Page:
about Village finances
Its time to talk.
What we have to discuss is, admittedly, about as exciting as wood, but
its still important. And it affects everyone who lives or works
in Yellow Springs.
Its time to talk about the Villages financial situation. Like
we said, not too exciting, but still important. In fact, the state of
the Villages fiscal house certainly will be one of the most important
local issues of the year.
Heres a basic assessment: the Village, for at least the third year
in a row, has a tight budget; operational costs are expected to rise over
the next several years; the Village has a serious need to find new revenue
sources, especially since Vernay Laboratories, one of the largest utilities
users and employers in town, will shut down one of its manufacturing plants
this year (the second plant will eventually close, too); the Village has
a mountain of capital needs, which include vital projects like paving
the streets, repairing the public pool and replacing water and sewer lines
around town. The list of capital items goes on and on, adding up to approximately
$11.7 million. Like we said, its a mountain of a list.
Now Village Council is set to dig in and evaluate the services the Village
provides and discuss how the Village can continue to pay for them. Though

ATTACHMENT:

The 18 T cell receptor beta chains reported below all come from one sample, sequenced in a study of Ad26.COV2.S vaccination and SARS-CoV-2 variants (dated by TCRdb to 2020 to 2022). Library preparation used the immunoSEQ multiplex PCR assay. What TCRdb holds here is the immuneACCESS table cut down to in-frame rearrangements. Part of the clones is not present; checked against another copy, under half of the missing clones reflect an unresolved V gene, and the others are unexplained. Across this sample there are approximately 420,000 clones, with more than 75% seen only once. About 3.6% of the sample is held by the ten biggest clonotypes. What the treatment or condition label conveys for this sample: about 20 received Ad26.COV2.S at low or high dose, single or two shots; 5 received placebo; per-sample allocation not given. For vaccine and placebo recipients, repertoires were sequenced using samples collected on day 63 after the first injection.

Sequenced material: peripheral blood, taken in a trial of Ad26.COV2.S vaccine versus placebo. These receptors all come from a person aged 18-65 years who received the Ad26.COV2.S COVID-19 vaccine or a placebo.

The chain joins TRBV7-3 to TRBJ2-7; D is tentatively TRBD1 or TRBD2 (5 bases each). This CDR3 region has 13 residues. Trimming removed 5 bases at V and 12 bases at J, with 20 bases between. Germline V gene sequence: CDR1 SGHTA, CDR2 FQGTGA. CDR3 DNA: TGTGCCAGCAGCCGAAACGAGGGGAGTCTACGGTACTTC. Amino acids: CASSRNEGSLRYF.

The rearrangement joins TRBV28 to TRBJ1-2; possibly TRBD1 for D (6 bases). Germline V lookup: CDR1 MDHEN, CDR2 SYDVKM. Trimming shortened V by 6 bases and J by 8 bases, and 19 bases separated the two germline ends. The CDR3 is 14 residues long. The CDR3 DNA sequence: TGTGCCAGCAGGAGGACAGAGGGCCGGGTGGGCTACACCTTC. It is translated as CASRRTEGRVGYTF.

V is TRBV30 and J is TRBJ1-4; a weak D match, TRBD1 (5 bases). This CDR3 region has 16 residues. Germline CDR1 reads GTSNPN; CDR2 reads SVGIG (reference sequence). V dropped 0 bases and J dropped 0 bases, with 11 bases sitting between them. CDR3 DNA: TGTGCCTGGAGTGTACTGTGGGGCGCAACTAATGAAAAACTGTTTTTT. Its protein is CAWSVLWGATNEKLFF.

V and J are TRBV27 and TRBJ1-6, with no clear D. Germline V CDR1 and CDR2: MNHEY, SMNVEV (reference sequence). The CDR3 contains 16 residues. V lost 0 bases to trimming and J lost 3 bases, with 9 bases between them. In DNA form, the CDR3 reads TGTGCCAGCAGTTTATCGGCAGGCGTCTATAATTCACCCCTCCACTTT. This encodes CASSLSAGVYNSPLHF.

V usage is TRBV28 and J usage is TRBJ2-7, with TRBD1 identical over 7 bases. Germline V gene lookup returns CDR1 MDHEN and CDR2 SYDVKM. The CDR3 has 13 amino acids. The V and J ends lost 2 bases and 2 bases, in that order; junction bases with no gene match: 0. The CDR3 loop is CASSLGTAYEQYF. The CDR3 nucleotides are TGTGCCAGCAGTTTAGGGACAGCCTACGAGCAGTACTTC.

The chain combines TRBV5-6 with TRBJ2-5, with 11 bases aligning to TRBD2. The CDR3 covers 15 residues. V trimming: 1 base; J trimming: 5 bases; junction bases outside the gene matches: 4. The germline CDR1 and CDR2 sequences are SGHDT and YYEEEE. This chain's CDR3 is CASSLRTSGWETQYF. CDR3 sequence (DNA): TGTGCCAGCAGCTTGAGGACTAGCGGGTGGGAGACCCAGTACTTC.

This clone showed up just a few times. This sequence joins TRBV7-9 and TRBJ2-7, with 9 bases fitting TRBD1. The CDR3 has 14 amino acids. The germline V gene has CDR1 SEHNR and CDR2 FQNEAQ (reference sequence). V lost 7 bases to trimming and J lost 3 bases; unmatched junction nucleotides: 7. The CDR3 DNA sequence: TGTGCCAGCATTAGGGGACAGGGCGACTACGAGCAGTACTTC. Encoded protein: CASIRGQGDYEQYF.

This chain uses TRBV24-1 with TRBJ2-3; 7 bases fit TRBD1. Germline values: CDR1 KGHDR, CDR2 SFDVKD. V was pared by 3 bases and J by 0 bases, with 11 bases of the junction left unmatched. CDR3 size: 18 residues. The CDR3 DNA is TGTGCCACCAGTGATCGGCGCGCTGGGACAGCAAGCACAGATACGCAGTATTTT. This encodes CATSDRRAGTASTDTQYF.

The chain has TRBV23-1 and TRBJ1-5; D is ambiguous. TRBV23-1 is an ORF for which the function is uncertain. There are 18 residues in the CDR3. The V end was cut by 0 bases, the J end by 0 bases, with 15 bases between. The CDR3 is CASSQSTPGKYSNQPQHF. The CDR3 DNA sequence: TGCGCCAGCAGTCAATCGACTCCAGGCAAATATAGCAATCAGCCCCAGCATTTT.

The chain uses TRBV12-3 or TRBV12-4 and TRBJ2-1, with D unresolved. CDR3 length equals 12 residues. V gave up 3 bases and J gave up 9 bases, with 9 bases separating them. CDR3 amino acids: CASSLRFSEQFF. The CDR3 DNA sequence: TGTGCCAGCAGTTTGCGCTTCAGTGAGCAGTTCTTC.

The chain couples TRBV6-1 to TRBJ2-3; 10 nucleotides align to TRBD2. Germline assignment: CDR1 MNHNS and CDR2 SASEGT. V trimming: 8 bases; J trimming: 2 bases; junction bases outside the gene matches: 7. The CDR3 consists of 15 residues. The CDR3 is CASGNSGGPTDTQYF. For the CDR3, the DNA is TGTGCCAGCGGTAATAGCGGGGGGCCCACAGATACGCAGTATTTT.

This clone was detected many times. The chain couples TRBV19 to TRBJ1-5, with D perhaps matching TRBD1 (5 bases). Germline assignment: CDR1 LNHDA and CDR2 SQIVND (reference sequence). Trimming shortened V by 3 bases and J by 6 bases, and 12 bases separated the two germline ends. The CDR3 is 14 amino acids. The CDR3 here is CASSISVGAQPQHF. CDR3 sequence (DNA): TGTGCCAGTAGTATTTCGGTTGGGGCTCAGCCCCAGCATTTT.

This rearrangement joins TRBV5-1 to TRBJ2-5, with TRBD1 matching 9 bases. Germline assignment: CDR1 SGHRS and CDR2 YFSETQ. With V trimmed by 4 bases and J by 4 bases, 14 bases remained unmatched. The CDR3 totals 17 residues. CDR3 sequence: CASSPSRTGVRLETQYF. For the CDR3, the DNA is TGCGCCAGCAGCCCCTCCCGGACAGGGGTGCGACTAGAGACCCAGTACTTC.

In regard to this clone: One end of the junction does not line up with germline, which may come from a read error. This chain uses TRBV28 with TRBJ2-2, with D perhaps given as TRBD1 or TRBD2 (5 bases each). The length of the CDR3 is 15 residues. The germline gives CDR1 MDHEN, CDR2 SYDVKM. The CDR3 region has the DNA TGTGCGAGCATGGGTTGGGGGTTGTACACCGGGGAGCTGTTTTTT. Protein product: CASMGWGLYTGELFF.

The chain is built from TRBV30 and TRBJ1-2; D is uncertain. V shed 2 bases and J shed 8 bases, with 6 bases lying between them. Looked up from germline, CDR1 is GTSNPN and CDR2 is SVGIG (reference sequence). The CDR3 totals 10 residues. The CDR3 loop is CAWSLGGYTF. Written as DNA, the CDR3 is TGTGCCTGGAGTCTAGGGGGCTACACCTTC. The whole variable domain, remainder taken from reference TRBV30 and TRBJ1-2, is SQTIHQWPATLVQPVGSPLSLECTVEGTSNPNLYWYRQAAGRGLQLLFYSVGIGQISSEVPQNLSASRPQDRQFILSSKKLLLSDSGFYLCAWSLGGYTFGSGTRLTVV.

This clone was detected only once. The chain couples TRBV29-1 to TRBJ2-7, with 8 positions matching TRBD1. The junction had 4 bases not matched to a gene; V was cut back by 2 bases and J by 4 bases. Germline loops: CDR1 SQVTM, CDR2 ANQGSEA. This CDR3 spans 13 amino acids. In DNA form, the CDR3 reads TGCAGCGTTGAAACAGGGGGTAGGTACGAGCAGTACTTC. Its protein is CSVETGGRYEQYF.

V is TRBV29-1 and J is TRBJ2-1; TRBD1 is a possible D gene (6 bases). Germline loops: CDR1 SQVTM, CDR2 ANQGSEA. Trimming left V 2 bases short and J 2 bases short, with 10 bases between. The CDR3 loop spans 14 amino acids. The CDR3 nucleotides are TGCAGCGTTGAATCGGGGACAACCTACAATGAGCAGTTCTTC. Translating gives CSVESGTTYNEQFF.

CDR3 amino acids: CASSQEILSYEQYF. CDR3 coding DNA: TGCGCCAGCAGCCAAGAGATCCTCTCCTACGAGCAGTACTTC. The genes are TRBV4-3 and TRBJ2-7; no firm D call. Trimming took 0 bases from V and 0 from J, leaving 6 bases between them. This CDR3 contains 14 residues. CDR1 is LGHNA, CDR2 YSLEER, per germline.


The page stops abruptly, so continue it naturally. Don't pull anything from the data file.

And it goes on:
this effort really started in recent years, when Village staff and Council
began closely reviewing operational costs and revenue sources, Council
will give it even more attention. Two documents will receive a lot of
scrutiny: the 2003 Village budget, which Council will likely approve on
Feb. 18, and a report by the blue ribbon finance committee, which spent
four months reviewing the Village services, capital needs and revenue
What Council plans to do is pick apart the finance committees report,
which includes a number of options the Village has to either increase
revenue or cut costs. The report is significant because it lists many
items that are important to the community that could be eliminated. These
include Gaunt Park Pool, channel 13, the Village Mediation Program and
the Police Departments dispatching service. The report says the
Village could increase recreation fees or utility rates to generate more
revenue. It also says the Village could consider selling its utility services
or reducing some local garbage services. This is just a small accounting
of the report. To get a fuller picture, read it, as well as the 2003 Village
budget, which are available on the Villages Web site at www.yso.com/budget03.asp.
A challenge for Council will be to engage the public in the coming debate
and allow for maximum participation. The public, however, needs to get
involved. The problem is budget issues and Village finances are not likely
to generate passionate interest from most community members. Nevertheless,
because local services affect local residents, this really is a community-wide
As a member of the blue ribbon finance committee said, the Village is
not in a crisis today. But that mountain of capital needs is real. The
big question is, how to pay for them. Answering that question through
a broad-based discussion is in the best interest of the Village and Yellow
Thats why we need to talk.